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Sanitizing user input - mysql real escape into a function?

   
5:39 pm on Sep 17, 2010 (gmt 0)



For speed's sake, should mysql_real_escape_string() be used in a function?

For example:
 function tep_sanitize_string($string) {
$patterns = array ('/ +/','/[<>]/');
$replace = array (' ', '_');
return preg_replace($patterns, $replace, trim($string));
}

(I know that is a different method of sanitization, but it's an example.)

Or is it more efficient to use like so:
$name = mysql_real_escape_string($_POST['name']);



And, what about filtering %'s?
What is preventing the user from doing a select:
$strip = mysql_real_escape_string($_POST['name']);

.. and I write: %ary in the box..

mysql_query('SELECT * FROM names WHERE name LIKE "'.$strip%'"'); 

.. to pull all names like "Gary", "Bary" or "Hary"?
6:51 pm on Sep 17, 2010 (gmt 0)

WebmasterWorld Senior Member 5+ Year Member



Hi there brokaddr,

Well firstly I would think that using mysql_real_escape_string() on it's own would be the best option, bearing in mind that you need a DB connection handle around to actually make this function work; also in your example your calling preg_ functions so there are slight overheads there.

I personally put all my sanitising functions into one custom function and call it when I need it, but I use array map (using the ca;;back feature) so that I apply the selected functions to all the elements of any array that I put through it..

For your second question, not really sure, never thought of that scenario before, I suppose that if I wanted to have a more advanced search filter option on my site, that would be a good method; but there are probably more ways of doing the same thing directly through sql functions, though I haven't come across them..

Hope that helps a little.

Cheers,
MRb
12:22 pm on Sep 18, 2010 (gmt 0)

10+ Year Member



Well, the user doesn't get to write the actual query. You write the actual query, and if you're using LIKE then it must be your intention to allow the user to do a wildcard search.

If your query uses "WHERE name ='name'" then the user who enters %ary will only find users named %ary
7:20 pm on Sep 23, 2010 (gmt 0)



Thanks for the insights! :)
1:42 pm on Sep 24, 2010 (gmt 0)

WebmasterWorld Senior Member 5+ Year Member



Since you are using osCommerce, utilize the mysql wrappers the framework has, tep_db_query instead of mysql_query. There are 2 filtering functions in the database file. tep_db_prepare_input and tep_db_input. The tep_db_input invokes the mysql_real_escape_string. For user data input use the tep_db_prepare_input that sanitizes strings that can be used with forms. Ideally when you use the wrappers, combine the 2 like:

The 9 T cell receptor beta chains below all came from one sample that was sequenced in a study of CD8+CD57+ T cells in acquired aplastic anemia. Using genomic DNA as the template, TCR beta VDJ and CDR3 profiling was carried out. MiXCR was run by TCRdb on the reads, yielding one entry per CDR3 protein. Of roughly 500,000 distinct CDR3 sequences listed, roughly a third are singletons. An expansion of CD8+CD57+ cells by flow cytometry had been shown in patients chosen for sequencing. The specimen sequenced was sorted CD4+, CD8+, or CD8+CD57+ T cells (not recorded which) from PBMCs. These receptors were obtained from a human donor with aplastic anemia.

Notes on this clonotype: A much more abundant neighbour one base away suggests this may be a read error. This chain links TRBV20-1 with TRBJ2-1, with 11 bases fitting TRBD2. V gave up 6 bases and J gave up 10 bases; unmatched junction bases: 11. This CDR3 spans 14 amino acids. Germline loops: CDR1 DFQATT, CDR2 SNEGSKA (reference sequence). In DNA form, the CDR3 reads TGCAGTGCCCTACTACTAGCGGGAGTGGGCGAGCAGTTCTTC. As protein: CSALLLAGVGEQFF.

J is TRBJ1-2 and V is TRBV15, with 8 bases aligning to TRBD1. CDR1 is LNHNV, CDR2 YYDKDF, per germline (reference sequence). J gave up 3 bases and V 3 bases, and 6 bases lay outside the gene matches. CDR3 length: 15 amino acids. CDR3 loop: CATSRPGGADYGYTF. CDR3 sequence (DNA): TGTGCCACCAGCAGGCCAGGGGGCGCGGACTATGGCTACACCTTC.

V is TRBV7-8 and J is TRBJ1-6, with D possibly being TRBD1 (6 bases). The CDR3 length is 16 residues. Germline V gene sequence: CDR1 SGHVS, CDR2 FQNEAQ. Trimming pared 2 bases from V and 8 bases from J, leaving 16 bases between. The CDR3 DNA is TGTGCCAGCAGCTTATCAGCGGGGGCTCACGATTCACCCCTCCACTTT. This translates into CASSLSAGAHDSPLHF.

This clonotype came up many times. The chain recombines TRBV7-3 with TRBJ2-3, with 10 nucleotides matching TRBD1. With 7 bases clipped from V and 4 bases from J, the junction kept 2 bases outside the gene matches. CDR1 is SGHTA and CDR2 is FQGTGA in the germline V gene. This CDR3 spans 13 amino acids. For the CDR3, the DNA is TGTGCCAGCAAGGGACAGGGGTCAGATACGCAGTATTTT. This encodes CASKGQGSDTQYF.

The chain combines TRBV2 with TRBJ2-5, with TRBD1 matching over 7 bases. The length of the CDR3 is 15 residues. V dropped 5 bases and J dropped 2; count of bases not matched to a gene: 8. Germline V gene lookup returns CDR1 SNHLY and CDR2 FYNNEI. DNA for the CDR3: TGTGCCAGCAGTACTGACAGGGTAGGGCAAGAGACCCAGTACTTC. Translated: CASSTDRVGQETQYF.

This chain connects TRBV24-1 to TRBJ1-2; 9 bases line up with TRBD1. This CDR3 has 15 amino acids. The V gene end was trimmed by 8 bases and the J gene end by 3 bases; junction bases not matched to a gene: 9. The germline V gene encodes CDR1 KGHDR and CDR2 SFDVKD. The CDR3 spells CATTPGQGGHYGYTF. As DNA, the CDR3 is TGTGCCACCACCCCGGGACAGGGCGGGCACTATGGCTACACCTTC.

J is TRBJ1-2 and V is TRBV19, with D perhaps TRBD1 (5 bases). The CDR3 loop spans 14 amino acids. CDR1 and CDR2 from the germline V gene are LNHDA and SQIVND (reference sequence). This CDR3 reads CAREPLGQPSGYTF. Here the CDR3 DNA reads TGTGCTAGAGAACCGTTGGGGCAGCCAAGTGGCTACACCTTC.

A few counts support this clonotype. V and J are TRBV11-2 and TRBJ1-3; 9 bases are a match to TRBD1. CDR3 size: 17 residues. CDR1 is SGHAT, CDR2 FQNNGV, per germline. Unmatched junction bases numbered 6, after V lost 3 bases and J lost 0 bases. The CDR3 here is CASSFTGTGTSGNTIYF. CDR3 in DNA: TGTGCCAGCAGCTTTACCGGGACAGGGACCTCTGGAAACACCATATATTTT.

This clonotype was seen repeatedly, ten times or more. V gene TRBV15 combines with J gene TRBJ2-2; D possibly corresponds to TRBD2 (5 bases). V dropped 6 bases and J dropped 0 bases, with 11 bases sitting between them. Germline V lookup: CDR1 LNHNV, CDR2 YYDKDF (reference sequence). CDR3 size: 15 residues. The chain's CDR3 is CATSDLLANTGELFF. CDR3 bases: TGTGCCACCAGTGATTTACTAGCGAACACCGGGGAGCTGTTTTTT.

$strip = tep_db_prepare_input($_GET['strip']);
$sql_query = tep_db_query("select * from " . TABLE_NAMES . " where name like '%" . tep_db_input($strip) . "%'");
if( tep_db_num_rows($sql_query) ) {
// Fetch the rows
}

So if the $strip var is used with a form it is also sanitized at the HTML level.
8:46 pm on Sep 24, 2010 (gmt 0)



A while back I added custom code using the tep_db_prepare_input() to filter user input, but individuals with apostrophes were able to break the page using O'Toole type names. Not sure why, as I had always assumed tep_db_prepare_input() sanitized everything. I've been hesitant on using it ever since.
9:31 pm on Sep 24, 2010 (gmt 0)

WebmasterWorld Senior Member 5+ Year Member



Make sure you use the tep_db_prepare_input for HTML fields. For mysql the tep_db_input should be used last. I am using both for ages and it's what makes the difference against injections in the framework.

Also you don't want to use tep_db_prepare_input for safe data (like when you retrieve fields directly from the database) because it will try to sanitize the strings.
10:27 pm on Sep 24, 2010 (gmt 0)



For mysql the tep_db_input should be used last.

This is probably what I missed & why they weren't cleansed properly! I'll have to remember this for next time. :) Thanks!
 

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